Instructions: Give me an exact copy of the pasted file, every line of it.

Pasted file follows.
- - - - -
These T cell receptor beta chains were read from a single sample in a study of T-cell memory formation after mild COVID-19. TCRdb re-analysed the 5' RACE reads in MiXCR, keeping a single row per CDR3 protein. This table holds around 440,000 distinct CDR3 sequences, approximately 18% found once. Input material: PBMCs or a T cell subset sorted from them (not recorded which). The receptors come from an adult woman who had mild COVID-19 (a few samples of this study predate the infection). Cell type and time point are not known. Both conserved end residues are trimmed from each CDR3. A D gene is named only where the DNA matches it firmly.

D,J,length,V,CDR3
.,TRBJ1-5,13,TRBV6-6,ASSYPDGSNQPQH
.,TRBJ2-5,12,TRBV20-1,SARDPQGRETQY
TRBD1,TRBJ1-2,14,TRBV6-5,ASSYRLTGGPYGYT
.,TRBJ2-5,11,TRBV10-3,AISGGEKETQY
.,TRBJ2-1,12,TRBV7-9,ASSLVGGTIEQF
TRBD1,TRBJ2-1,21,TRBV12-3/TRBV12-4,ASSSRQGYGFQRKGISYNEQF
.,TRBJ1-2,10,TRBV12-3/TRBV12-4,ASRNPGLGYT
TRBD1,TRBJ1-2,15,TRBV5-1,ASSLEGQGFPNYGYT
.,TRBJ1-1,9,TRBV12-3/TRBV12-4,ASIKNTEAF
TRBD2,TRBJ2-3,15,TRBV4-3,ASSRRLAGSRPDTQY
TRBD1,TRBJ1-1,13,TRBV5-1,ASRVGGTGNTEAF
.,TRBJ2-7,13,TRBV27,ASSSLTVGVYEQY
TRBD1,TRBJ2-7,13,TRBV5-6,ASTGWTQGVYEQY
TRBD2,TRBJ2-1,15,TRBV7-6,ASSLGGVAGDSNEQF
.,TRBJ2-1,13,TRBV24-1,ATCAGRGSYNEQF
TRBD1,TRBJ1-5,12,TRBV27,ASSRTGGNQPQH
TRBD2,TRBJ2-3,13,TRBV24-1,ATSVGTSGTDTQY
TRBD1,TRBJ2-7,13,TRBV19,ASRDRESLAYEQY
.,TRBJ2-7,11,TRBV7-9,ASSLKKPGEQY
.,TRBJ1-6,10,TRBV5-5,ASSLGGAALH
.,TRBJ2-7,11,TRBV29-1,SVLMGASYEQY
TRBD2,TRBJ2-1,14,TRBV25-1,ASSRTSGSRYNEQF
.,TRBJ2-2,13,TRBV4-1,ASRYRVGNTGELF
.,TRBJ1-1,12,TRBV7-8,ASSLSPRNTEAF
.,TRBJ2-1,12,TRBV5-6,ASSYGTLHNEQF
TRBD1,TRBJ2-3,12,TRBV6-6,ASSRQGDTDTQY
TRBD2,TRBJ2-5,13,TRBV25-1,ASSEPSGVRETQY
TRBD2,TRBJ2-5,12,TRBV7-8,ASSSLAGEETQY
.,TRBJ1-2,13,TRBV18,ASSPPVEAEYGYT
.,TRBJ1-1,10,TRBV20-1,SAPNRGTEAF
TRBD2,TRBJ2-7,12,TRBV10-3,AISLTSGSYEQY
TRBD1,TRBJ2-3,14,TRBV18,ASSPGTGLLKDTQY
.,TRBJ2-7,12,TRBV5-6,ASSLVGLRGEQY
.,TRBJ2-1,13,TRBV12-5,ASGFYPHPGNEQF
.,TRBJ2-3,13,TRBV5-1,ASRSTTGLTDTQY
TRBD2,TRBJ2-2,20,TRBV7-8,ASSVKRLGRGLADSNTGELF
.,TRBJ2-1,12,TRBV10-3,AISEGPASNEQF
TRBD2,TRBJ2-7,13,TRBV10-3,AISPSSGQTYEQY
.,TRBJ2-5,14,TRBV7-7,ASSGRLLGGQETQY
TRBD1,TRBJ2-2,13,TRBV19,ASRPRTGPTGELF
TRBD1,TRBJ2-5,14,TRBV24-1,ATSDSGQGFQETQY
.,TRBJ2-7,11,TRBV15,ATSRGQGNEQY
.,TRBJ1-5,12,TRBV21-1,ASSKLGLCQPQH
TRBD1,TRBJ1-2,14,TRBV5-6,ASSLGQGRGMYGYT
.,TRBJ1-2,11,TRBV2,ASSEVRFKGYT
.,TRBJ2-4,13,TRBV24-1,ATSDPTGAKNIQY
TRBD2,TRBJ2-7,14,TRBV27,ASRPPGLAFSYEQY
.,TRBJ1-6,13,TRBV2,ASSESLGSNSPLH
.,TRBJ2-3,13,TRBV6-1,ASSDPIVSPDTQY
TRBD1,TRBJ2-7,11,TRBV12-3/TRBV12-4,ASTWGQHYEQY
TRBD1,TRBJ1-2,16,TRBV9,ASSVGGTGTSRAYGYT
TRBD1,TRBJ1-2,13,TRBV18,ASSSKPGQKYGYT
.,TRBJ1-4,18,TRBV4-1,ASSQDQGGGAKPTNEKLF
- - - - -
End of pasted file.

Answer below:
These T cell receptor beta chains were read from a single sample in a study of T-cell memory formation after mild COVID-19. TCRdb re-analysed the 5' RACE reads in MiXCR, keeping a single row per CDR3 protein. This table holds around 440,000 distinct CDR3 sequences, approximately 18% found once. Input material: PBMCs or a T cell subset sorted from them (not recorded which). The receptors come from an adult woman who had mild COVID-19 (a few samples of this study predate the infection). Cell type and time point are not known. Both conserved end residues are trimmed from each CDR3. A D gene is named only where the DNA matches it firmly.

D,J,length,V,CDR3
.,TRBJ1-5,13,TRBV6-6,ASSYPDGSNQPQH
.,TRBJ2-5,12,TRBV20-1,SARDPQGRETQY
TRBD1,TRBJ1-2,14,TRBV6-5,ASSYRLTGGPYGYT
.,TRBJ2-5,11,TRBV10-3,AISGGEKETQY
.,TRBJ2-1,12,TRBV7-9,ASSLVGGTIEQF
TRBD1,TRBJ2-1,21,TRBV12-3/TRBV12-4,ASSSRQGYGFQRKGISYNEQF
.,TRBJ1-2,10,TRBV12-3/TRBV12-4,ASRNPGLGYT
TRBD1,TRBJ1-2,15,TRBV5-1,ASSLEGQGFPNYGYT
.,TRBJ1-1,9,TRBV12-3/TRBV12-4,ASIKNTEAF
TRBD2,TRBJ2-3,15,TRBV4-3,ASSRRLAGSRPDTQY
TRBD1,TRBJ1-1,13,TRBV5-1,ASRVGGTGNTEAF
.,TRBJ2-7,13,TRBV27,ASSSLTVGVYEQY
TRBD1,TRBJ2-7,13,TRBV5-6,ASTGWTQGVYEQY
TRBD2,TRBJ2-1,15,TRBV7-6,ASSLGGVAGDSNEQF
.,TRBJ2-1,13,TRBV24-1,ATCAGRGSYNEQF
TRBD1,TRBJ1-5,12,TRBV27,ASSRTGGNQPQH
TRBD2,TRBJ2-3,13,TRBV24-1,ATSVGTSGTDTQY
TRBD1,TRBJ2-7,13,TRBV19,ASRDRESLAYEQY
.,TRBJ2-7,11,TRBV7-9,ASSLKKPGEQY
.,TRBJ1-6,10,TRBV5-5,ASSLGGAALH
.,TRBJ2-7,11,TRBV29-1,SVLMGASYEQY
TRBD2,TRBJ2-1,14,TRBV25-1,ASSRTSGSRYNEQF
.,TRBJ2-2,13,TRBV4-1,ASRYRVGNTGELF
.,TRBJ1-1,12,TRBV7-8,ASSLSPRNTEAF
.,TRBJ2-1,12,TRBV5-6,ASSYGTLHNEQF
TRBD1,TRBJ2-3,12,TRBV6-6,ASSRQGDTDTQY
TRBD2,TRBJ2-5,13,TRBV25-1,ASSEPSGVRETQY
TRBD2,TRBJ2-5,12,TRBV7-8,ASSSLAGEETQY
.,TRBJ1-2,13,TRBV18,ASSPPVEAEYGYT
.,TRBJ1-1,10,TRBV20-1,SAPNRGTEAF
TRBD2,TRBJ2-7,12,TRBV10-3,AISLTSGSYEQY
TRBD1,TRBJ2-3,14,TRBV18,ASSPGTGLLKDTQY
.,TRBJ2-7,12,TRBV5-6,ASSLVGLRGEQY
.,TRBJ2-1,13,TRBV12-5,ASGFYPHPGNEQF
.,TRBJ2-3,13,TRBV5-1,ASRSTTGLTDTQY
TRBD2,TRBJ2-2,20,TRBV7-8,ASSVKRLGRGLADSNTGELF
.,TRBJ2-1,12,TRBV10-3,AISEGPASNEQF
TRBD2,TRBJ2-7,13,TRBV10-3,AISPSSGQTYEQY
.,TRBJ2-5,14,TRBV7-7,ASSGRLLGGQETQY
TRBD1,TRBJ2-2,13,TRBV19,ASRPRTGPTGELF
TRBD1,TRBJ2-5,14,TRBV24-1,ATSDSGQGFQETQY
.,TRBJ2-7,11,TRBV15,ATSRGQGNEQY
.,TRBJ1-5,12,TRBV21-1,ASSKLGLCQPQH
TRBD1,TRBJ1-2,14,TRBV5-6,ASSLGQGRGMYGYT
.,TRBJ1-2,11,TRBV2,ASSEVRFKGYT
.,TRBJ2-4,13,TRBV24-1,ATSDPTGAKNIQY
TRBD2,TRBJ2-7,14,TRBV27,ASRPPGLAFSYEQY
.,TRBJ1-6,13,TRBV2,ASSESLGSNSPLH
.,TRBJ2-3,13,TRBV6-1,ASSDPIVSPDTQY
TRBD1,TRBJ2-7,11,TRBV12-3/TRBV12-4,ASTWGQHYEQY
TRBD1,TRBJ1-2,16,TRBV9,ASSVGGTGTSRAYGYT
TRBD1,TRBJ1-2,13,TRBV18,ASSSKPGQKYGYT
.,TRBJ1-4,18,TRBV4-1,ASSQDQGGGAKPTNEKLF